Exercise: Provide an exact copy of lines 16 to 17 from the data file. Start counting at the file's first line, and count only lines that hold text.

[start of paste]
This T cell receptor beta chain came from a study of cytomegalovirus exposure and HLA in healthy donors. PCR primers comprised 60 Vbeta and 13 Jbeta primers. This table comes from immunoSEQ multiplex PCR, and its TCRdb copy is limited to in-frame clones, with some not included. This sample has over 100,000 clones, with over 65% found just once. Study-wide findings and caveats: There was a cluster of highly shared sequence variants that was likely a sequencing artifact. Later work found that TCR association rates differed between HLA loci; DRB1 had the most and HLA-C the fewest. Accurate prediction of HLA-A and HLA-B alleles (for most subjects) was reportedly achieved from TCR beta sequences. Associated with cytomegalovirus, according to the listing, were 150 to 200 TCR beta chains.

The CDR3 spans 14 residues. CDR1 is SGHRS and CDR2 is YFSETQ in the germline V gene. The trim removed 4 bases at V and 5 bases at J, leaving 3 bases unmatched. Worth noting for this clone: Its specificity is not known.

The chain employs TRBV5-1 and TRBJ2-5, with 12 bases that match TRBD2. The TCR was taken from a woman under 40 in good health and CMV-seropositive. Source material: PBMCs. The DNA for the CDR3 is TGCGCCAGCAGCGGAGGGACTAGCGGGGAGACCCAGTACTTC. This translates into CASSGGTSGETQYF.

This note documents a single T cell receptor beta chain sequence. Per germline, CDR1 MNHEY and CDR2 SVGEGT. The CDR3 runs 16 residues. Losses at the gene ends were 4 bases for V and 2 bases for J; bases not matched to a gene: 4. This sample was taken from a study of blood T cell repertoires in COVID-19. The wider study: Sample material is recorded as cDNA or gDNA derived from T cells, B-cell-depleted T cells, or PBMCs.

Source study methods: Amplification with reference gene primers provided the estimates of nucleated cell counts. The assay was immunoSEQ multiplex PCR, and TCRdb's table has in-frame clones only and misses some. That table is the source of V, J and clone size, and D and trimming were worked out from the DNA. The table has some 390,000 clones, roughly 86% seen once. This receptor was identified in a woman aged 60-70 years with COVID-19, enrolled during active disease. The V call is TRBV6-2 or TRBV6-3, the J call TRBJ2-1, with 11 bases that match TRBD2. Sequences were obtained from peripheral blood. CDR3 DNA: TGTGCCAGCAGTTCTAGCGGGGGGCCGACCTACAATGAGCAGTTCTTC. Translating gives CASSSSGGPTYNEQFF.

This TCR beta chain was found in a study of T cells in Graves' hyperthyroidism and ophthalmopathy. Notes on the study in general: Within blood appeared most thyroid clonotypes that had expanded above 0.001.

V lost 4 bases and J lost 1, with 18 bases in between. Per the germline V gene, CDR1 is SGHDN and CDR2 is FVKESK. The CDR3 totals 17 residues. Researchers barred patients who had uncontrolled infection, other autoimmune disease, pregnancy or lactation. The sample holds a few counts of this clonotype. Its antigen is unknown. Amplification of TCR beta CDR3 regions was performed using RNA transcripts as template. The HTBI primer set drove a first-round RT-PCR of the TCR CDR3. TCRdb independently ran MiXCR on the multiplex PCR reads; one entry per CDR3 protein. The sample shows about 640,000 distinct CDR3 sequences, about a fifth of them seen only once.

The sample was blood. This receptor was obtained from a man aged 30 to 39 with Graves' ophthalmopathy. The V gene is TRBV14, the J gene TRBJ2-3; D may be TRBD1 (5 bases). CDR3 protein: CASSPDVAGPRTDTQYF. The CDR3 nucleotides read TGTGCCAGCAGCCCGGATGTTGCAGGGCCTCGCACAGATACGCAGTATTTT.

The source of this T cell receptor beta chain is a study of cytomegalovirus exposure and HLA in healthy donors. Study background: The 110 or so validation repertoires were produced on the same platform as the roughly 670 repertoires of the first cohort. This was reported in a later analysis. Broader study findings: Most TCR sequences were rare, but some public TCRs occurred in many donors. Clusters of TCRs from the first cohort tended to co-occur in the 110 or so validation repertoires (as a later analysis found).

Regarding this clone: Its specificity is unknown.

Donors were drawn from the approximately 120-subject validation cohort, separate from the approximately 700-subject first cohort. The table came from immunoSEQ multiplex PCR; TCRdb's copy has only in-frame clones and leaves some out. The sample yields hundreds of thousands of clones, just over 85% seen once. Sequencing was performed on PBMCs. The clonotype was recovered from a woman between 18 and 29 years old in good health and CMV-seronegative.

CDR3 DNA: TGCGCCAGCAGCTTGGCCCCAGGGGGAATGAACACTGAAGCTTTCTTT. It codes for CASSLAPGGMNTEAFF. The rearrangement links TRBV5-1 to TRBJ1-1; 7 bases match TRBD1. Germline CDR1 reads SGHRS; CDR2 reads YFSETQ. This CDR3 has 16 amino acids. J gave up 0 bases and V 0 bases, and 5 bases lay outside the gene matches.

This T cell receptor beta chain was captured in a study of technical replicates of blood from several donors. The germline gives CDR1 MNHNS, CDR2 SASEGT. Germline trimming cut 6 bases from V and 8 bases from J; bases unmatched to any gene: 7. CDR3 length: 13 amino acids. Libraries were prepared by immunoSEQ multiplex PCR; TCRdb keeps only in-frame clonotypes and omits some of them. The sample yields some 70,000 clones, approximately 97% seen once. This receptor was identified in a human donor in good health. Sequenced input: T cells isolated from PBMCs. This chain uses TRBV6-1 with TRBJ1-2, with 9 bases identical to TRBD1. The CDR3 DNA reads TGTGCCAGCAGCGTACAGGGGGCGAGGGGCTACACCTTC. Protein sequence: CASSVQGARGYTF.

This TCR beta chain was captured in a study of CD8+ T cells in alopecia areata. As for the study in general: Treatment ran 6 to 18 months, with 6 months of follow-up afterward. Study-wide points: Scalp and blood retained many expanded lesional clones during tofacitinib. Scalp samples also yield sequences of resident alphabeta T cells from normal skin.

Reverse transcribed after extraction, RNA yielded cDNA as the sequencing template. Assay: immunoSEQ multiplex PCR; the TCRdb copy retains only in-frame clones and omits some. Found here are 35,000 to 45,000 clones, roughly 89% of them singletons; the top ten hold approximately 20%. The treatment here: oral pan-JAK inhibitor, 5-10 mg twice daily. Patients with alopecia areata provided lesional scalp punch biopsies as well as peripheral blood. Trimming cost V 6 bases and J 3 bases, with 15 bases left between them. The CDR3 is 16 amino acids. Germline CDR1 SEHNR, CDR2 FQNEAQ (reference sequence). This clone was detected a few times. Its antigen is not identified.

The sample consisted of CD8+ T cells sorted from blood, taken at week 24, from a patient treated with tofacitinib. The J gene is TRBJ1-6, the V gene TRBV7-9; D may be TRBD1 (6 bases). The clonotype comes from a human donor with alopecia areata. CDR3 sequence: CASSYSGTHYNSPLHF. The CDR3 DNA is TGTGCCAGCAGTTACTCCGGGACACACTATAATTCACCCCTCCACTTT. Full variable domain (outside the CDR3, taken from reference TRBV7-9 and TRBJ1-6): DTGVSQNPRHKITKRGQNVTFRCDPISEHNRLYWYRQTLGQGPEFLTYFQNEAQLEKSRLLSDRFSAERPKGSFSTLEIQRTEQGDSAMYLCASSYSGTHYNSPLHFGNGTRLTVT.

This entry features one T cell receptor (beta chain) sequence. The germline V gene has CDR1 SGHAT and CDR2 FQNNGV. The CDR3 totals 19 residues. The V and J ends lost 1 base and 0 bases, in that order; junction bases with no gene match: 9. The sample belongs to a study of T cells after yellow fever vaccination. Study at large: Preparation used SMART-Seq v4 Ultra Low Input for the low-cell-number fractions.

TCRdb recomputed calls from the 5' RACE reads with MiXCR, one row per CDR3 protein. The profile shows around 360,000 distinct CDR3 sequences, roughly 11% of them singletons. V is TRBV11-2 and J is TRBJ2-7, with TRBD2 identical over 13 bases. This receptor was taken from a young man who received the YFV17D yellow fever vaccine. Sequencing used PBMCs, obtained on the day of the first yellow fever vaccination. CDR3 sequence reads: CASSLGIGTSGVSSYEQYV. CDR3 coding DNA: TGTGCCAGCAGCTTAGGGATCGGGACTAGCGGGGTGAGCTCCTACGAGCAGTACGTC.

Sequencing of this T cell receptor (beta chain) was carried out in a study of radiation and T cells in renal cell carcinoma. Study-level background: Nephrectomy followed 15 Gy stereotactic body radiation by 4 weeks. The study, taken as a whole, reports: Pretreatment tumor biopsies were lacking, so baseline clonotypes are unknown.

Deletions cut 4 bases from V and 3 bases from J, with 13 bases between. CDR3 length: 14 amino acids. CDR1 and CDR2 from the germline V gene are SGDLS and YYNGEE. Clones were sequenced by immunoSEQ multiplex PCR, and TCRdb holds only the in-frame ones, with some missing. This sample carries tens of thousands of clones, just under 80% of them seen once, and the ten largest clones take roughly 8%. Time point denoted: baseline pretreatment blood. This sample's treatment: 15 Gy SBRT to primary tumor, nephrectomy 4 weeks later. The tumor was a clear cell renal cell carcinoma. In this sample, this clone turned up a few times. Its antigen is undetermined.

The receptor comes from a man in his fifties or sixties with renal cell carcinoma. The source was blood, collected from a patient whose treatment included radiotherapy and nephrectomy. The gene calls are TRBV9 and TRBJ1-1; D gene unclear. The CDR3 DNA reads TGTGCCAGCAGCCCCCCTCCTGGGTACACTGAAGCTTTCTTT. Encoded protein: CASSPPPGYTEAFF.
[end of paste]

The sample consisted of CD8+ T cells sorted from blood, taken at week 24, from a patient treated with tofacitinib. The J gene is TRBJ1-6, the V gene TRBV7-9; D may be TRBD1 (6 bases). The clonotype comes from a human donor with alopecia areata. CDR3 sequence: CASSYSGTHYNSPLHF. The CDR3 DNA is TGTGCCAGCAGTTACTCCGGGACACACTATAATTCACCCCTCCACTTT. Full variable domain (outside the CDR3, taken from reference TRBV7-9 and TRBJ1-6): DTGVSQNPRHKITKRGQNVTFRCDPISEHNRLYWYRQTLGQGPEFLTYFQNEAQLEKSRLLSDRFSAERPKGSFSTLEIQRTEQGDSAMYLCASSYSGTHYNSPLHFGNGTRLTVT.

This entry features one T cell receptor (beta chain) sequence. The germline V gene has CDR1 SGHAT and CDR2 FQNNGV. The CDR3 totals 19 residues. The V and J ends lost 1 base and 0 bases, in that order; junction bases with no gene match: 9. The sample belongs to a study of T cells after yellow fever vaccination. Study at large: Preparation used SMART-Seq v4 Ultra Low Input for the low-cell-number fractions.